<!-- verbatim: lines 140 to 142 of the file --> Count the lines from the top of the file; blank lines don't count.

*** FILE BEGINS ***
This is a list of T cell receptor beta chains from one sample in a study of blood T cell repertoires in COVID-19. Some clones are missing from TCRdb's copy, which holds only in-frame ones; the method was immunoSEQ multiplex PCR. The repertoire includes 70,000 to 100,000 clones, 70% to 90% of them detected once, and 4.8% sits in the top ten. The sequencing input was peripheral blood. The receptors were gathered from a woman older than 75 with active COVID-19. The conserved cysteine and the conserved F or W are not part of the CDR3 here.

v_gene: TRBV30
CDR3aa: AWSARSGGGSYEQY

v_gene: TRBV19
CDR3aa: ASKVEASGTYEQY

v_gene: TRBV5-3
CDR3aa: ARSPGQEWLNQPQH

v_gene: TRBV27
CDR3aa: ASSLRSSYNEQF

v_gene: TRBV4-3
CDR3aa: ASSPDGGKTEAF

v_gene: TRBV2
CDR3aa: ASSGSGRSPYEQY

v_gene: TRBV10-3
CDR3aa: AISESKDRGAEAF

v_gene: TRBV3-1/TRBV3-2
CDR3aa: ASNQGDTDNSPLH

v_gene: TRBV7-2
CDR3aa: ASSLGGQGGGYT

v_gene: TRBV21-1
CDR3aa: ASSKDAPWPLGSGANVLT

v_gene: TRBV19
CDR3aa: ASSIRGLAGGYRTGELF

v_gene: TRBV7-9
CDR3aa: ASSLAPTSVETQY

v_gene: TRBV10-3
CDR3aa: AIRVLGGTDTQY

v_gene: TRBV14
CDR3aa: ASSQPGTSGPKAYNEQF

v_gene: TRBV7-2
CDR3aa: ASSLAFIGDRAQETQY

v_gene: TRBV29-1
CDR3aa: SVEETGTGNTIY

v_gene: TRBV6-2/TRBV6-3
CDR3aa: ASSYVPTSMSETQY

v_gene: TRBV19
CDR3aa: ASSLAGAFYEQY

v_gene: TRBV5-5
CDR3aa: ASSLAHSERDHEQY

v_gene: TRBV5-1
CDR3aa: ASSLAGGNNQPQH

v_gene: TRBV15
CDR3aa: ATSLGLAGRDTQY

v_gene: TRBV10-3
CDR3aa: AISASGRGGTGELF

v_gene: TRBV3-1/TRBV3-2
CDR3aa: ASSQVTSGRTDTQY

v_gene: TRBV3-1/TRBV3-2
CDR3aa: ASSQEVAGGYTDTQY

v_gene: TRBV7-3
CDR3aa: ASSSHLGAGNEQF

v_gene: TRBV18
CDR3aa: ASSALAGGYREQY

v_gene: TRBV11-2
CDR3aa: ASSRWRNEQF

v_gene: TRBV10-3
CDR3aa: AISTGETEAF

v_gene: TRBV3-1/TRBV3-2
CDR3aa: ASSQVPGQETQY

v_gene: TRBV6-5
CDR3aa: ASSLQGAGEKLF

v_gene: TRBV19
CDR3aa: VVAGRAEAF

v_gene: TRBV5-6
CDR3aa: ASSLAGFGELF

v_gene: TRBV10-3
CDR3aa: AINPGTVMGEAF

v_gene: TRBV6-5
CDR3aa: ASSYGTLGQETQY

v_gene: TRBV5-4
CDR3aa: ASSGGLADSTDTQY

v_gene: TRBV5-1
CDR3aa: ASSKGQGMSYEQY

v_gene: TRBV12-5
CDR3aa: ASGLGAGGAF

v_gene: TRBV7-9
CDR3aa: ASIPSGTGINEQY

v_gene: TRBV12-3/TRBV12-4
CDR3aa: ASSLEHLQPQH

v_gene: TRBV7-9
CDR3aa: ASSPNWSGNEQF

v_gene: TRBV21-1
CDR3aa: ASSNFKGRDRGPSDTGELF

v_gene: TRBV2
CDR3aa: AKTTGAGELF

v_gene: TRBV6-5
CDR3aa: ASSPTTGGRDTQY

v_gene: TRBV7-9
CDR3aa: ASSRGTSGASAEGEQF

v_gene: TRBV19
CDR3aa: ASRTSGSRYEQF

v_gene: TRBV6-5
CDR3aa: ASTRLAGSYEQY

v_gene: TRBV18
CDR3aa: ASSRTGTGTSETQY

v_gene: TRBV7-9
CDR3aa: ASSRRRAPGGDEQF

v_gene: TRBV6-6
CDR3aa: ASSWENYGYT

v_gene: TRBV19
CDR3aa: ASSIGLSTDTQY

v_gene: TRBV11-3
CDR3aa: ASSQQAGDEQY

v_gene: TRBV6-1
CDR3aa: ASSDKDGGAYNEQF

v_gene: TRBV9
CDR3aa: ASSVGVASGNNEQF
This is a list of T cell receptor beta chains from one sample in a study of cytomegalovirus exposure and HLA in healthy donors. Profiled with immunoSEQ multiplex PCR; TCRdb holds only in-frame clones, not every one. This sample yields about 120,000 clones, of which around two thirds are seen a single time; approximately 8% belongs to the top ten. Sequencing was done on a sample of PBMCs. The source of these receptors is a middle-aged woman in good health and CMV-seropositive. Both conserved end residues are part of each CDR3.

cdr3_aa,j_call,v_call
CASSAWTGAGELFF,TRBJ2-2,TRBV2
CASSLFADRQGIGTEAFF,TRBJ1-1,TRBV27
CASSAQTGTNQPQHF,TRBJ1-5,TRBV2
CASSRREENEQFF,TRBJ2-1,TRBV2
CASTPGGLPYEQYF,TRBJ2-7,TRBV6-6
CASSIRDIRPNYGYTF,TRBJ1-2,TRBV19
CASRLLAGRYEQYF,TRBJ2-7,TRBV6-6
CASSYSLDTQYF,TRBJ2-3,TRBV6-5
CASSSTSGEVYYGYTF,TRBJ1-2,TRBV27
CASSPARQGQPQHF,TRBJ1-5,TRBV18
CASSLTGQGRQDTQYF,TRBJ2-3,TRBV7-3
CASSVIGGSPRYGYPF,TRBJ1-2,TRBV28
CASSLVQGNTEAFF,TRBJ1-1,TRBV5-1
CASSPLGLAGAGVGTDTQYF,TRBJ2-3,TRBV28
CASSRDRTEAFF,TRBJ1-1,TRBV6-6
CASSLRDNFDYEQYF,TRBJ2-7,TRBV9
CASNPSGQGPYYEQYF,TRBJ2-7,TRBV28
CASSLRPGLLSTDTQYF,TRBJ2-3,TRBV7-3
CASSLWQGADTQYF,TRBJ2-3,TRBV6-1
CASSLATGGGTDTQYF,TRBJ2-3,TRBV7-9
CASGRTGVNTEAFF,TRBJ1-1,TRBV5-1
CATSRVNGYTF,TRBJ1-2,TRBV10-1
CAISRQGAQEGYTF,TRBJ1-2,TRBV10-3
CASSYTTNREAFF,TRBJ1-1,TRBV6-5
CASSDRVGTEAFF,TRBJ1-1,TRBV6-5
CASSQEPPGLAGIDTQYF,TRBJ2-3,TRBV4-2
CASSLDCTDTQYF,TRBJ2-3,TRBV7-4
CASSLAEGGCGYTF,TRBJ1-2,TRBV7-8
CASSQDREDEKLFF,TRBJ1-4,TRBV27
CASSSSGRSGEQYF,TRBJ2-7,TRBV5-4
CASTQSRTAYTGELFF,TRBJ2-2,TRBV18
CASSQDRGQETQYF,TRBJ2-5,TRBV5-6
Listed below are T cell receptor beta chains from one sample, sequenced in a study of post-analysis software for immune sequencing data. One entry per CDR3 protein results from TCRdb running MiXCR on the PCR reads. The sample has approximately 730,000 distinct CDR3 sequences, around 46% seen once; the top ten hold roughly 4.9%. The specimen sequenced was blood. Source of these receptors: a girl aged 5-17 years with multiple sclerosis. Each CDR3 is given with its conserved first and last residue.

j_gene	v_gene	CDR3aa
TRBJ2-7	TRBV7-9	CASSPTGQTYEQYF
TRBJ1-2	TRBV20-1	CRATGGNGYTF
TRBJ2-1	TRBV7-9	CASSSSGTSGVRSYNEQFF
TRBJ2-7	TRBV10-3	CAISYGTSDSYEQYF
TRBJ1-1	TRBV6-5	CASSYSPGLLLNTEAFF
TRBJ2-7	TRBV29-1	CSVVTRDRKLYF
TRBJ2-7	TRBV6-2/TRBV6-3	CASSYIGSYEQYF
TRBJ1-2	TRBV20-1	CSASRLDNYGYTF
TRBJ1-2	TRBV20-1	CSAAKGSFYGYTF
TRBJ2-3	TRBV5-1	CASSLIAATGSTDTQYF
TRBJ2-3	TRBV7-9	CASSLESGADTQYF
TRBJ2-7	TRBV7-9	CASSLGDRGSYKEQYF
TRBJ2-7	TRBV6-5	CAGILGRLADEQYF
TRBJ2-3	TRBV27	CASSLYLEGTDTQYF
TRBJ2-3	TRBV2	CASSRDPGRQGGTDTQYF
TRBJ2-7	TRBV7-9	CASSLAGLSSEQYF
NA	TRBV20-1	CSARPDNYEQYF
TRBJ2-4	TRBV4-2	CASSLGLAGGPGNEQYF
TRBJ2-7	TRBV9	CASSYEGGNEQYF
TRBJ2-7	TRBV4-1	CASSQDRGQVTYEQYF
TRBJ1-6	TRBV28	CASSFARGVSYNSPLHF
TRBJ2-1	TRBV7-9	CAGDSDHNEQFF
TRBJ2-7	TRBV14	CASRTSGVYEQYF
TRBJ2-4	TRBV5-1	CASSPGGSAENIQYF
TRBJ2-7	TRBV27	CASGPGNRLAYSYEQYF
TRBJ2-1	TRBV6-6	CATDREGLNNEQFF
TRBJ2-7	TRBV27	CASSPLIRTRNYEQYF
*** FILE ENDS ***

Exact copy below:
CASTQSRTAYTGELFF,TRBJ2-2,TRBV18
CASSQDRGQETQYF,TRBJ2-5,TRBV5-6
Listed below are T cell receptor beta chains from one sample, sequenced in a study of post-analysis software for immune sequencing data. One entry per CDR3 protein results from TCRdb running MiXCR on the PCR reads. The sample has approximately 730,000 distinct CDR3 sequences, around 46% seen once; the top ten hold roughly 4.9%. The specimen sequenced was blood. Source of these receptors: a girl aged 5-17 years with multiple sclerosis. Each CDR3 is given with its conserved first and last residue.